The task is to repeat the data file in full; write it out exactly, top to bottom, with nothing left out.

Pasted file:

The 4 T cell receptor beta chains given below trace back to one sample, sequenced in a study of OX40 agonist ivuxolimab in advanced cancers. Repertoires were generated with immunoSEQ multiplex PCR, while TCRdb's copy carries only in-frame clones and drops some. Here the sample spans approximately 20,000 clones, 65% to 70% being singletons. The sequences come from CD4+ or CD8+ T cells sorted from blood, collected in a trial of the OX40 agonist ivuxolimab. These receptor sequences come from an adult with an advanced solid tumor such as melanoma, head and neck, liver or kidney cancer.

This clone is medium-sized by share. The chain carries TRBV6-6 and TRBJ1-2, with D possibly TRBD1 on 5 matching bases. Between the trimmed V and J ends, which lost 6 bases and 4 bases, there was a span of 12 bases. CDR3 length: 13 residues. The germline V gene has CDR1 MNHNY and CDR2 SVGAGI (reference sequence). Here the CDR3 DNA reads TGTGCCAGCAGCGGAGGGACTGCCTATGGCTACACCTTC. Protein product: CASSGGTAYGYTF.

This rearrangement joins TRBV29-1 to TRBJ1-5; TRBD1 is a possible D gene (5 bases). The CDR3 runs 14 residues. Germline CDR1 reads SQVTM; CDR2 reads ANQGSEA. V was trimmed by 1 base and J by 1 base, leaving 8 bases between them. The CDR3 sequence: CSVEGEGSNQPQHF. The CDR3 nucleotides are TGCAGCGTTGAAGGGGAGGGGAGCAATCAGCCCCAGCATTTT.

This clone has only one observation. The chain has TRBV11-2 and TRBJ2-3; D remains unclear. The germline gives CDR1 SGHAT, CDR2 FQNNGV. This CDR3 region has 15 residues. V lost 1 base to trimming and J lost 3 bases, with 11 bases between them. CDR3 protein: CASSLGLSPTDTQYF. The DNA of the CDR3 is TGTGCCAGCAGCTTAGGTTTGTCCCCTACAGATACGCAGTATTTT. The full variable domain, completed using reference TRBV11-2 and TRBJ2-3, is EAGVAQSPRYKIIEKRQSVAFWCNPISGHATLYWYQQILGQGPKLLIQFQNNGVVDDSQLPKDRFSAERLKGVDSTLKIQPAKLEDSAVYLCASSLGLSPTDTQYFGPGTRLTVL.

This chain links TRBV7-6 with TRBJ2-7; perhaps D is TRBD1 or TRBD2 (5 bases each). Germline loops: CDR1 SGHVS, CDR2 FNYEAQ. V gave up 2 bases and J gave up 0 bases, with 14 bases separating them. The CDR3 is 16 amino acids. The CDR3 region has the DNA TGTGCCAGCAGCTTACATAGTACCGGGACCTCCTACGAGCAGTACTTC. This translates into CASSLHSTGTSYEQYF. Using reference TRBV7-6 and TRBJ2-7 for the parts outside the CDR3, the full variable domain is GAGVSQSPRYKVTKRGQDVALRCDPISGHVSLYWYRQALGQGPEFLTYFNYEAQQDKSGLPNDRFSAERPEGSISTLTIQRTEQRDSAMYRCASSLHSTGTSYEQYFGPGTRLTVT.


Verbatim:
The 4 T cell receptor beta chains given below trace back to one sample, sequenced in a study of OX40 agonist ivuxolimab in advanced cancers. Repertoires were generated with immunoSEQ multiplex PCR, while TCRdb's copy carries only in-frame clones and drops some. Here the sample spans approximately 20,000 clones, 65% to 70% being singletons. The sequences come from CD4+ or CD8+ T cells sorted from blood, collected in a trial of the OX40 agonist ivuxolimab. These receptor sequences come from an adult with an advanced solid tumor such as melanoma, head and neck, liver or kidney cancer.

This clone is medium-sized by share. The chain carries TRBV6-6 and TRBJ1-2, with D possibly TRBD1 on 5 matching bases. Between the trimmed V and J ends, which lost 6 bases and 4 bases, there was a span of 12 bases. CDR3 length: 13 residues. The germline V gene has CDR1 MNHNY and CDR2 SVGAGI (reference sequence). Here the CDR3 DNA reads TGTGCCAGCAGCGGAGGGACTGCCTATGGCTACACCTTC. Protein product: CASSGGTAYGYTF.

This rearrangement joins TRBV29-1 to TRBJ1-5; TRBD1 is a possible D gene (5 bases). The CDR3 runs 14 residues. Germline CDR1 reads SQVTM; CDR2 reads ANQGSEA. V was trimmed by 1 base and J by 1 base, leaving 8 bases between them. The CDR3 sequence: CSVEGEGSNQPQHF. The CDR3 nucleotides are TGCAGCGTTGAAGGGGAGGGGAGCAATCAGCCCCAGCATTTT.

This clone has only one observation. The chain has TRBV11-2 and TRBJ2-3; D remains unclear. The germline gives CDR1 SGHAT, CDR2 FQNNGV. This CDR3 region has 15 residues. V lost 1 base to trimming and J lost 3 bases, with 11 bases between them. CDR3 protein: CASSLGLSPTDTQYF. The DNA of the CDR3 is TGTGCCAGCAGCTTAGGTTTGTCCCCTACAGATACGCAGTATTTT. The full variable domain, completed using reference TRBV11-2 and TRBJ2-3, is EAGVAQSPRYKIIEKRQSVAFWCNPISGHATLYWYQQILGQGPKLLIQFQNNGVVDDSQLPKDRFSAERLKGVDSTLKIQPAKLEDSAVYLCASSLGLSPTDTQYFGPGTRLTVL.

This chain links TRBV7-6 with TRBJ2-7; perhaps D is TRBD1 or TRBD2 (5 bases each). Germline loops: CDR1 SGHVS, CDR2 FNYEAQ. V gave up 2 bases and J gave up 0 bases, with 14 bases separating them. The CDR3 is 16 amino acids. The CDR3 region has the DNA TGTGCCAGCAGCTTACATAGTACCGGGACCTCCTACGAGCAGTACTTC. This translates into CASSLHSTGTSYEQYF. Using reference TRBV7-6 and TRBJ2-7 for the parts outside the CDR3, the full variable domain is GAGVSQSPRYKVTKRGQDVALRCDPISGHVSLYWYRQALGQGPEFLTYFNYEAQQDKSGLPNDRFSAERPEGSISTLTIQRTEQRDSAMYRCASSLHSTGTSYEQYFGPGTRLTVT.